Low wages for Nova Scotia ECEs impact retention, quality of care

The Canadian Centre for Policy Alternatives’ Nova Scotia office (CCPA-NS) has released Unappreciated and Underpaid: Early Childhood Educators in Nova Scotia. In the report, authors Christine Saulnier and Lesley Frank provide a snapshot of what it is like for Early Childhood Educators (ECE) to work in the Early Learning and Child Care sector in Nova Scotia.

Understanding which factors influence ECE recruitment and retention is critical because we know that high turnover affects the quality of the care provided. The study found that 67% of the surveyed ECEs felt that their salary does not adequately reflect the work that they do and 39% said that they would not choose the profession again and are not encouraging others to do so.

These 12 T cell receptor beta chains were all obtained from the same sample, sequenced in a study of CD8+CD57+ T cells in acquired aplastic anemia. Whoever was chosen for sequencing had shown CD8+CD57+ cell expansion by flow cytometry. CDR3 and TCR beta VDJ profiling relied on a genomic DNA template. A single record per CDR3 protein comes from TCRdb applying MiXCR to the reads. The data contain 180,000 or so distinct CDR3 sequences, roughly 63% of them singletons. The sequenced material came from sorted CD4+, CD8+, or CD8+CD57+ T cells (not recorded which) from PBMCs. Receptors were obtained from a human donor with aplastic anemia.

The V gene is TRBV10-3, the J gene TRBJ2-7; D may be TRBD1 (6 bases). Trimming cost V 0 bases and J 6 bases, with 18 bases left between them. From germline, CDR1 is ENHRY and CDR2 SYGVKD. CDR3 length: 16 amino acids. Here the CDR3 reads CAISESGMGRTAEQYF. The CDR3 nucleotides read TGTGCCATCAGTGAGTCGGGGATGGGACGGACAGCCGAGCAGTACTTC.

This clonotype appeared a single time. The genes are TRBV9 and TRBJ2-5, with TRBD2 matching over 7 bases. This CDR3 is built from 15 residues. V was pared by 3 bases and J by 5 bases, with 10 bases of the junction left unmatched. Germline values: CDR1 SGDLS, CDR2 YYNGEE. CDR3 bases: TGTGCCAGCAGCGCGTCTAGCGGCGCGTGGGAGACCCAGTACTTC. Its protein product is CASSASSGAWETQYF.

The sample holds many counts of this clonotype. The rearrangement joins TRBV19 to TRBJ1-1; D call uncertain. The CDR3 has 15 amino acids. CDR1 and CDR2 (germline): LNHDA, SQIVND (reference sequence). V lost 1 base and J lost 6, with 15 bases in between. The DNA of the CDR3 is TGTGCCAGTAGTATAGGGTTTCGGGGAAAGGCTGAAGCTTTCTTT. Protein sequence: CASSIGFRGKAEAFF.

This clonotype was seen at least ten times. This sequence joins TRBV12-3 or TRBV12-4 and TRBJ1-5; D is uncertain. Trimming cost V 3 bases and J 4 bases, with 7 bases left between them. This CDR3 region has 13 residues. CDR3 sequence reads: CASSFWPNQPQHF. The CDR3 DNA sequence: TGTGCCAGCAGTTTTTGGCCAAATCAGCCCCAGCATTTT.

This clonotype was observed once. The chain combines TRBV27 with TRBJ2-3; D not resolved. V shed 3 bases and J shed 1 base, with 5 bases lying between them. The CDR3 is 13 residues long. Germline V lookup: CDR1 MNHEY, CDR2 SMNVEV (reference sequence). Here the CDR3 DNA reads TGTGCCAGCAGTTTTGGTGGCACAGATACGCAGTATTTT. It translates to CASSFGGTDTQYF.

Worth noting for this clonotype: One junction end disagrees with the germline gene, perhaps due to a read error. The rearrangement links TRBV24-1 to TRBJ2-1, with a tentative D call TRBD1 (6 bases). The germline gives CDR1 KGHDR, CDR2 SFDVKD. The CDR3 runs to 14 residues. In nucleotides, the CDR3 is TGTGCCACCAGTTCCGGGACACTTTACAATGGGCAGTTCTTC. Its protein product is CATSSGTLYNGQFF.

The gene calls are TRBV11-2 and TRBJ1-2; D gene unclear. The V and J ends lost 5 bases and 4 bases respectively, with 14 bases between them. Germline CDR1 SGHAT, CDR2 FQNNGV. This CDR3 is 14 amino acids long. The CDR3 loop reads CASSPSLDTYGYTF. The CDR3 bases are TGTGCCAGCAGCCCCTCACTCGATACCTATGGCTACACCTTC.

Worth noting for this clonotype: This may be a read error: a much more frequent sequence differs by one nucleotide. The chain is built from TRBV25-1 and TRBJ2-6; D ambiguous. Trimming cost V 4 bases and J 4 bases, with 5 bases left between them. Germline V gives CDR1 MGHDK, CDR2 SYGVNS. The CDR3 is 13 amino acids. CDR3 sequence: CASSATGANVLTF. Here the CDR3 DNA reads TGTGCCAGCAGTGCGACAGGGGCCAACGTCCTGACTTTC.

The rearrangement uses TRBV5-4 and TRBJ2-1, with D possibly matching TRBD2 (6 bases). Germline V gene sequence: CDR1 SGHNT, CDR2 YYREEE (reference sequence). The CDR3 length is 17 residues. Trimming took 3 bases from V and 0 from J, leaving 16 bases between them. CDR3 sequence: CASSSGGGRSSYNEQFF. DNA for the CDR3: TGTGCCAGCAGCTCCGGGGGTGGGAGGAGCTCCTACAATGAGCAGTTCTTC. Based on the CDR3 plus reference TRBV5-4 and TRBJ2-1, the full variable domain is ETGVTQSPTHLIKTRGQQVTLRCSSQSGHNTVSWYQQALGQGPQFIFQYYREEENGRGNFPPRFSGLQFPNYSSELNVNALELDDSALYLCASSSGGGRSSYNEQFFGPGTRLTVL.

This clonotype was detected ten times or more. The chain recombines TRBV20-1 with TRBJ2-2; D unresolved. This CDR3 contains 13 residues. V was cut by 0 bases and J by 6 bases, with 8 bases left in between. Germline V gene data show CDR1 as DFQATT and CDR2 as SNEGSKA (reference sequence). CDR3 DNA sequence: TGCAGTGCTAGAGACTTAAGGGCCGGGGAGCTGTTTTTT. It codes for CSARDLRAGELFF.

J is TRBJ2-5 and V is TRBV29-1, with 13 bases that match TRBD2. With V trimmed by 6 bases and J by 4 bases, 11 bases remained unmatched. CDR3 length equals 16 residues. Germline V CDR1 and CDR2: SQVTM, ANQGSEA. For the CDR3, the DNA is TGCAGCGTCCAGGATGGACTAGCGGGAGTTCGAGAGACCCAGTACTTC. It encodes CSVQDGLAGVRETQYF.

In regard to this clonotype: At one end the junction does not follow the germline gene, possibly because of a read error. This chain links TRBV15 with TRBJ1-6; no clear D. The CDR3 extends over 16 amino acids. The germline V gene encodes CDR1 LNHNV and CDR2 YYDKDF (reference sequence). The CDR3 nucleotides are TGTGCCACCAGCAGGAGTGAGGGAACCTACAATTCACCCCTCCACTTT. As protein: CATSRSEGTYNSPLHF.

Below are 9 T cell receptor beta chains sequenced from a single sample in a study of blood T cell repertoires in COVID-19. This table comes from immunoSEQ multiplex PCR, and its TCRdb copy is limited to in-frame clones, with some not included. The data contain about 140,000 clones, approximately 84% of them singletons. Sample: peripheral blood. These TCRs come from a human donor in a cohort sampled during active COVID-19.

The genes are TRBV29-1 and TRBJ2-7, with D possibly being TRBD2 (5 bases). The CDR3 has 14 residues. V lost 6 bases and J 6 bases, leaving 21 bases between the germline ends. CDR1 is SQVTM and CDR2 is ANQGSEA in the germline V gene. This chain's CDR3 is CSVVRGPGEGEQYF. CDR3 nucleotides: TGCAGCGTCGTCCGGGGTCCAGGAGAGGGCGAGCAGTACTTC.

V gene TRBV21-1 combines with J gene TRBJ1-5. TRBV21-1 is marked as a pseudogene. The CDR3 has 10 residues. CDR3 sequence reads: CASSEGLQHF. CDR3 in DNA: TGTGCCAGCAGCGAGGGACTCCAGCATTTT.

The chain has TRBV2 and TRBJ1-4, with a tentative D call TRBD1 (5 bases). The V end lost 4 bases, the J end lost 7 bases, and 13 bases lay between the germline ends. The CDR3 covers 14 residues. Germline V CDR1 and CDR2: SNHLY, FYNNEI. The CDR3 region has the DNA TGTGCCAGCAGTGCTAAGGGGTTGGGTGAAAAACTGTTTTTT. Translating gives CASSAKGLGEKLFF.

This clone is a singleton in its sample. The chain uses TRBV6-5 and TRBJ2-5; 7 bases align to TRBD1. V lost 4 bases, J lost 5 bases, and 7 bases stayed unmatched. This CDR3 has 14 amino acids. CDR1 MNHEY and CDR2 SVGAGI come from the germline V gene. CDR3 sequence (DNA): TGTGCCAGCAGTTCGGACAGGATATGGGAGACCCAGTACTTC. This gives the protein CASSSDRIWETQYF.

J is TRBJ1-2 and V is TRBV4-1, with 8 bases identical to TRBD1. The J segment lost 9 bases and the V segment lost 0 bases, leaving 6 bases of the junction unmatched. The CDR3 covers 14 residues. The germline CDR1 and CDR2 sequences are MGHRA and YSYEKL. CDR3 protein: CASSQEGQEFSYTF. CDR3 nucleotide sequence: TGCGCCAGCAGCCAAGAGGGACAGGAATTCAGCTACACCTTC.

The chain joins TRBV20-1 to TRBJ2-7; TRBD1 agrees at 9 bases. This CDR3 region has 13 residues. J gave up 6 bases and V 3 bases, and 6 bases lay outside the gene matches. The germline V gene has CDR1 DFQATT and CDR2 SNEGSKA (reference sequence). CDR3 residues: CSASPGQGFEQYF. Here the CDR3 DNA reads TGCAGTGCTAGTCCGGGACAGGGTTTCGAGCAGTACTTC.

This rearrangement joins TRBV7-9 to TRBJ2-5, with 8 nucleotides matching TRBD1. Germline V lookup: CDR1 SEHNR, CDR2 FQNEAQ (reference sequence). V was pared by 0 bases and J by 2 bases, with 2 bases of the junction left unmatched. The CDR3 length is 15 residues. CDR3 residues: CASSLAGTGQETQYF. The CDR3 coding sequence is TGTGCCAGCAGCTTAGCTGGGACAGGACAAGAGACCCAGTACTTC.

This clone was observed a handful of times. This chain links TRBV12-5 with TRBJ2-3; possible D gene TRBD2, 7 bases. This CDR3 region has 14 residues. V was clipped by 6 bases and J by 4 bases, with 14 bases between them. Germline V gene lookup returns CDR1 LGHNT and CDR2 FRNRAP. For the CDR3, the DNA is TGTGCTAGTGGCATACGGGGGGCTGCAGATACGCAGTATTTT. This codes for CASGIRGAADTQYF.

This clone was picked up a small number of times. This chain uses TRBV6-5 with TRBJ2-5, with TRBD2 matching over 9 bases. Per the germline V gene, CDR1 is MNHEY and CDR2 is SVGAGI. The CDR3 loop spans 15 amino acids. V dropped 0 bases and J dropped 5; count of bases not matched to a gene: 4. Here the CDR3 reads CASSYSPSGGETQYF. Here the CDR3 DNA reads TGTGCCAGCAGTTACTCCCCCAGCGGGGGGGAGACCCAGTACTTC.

“There is an urgency for our government to rethink its approach to this sector. We cannot afford to lose our highly-educated ECEs,” says Christine Saulnier, co-author of the report and Director of CCPA-NS.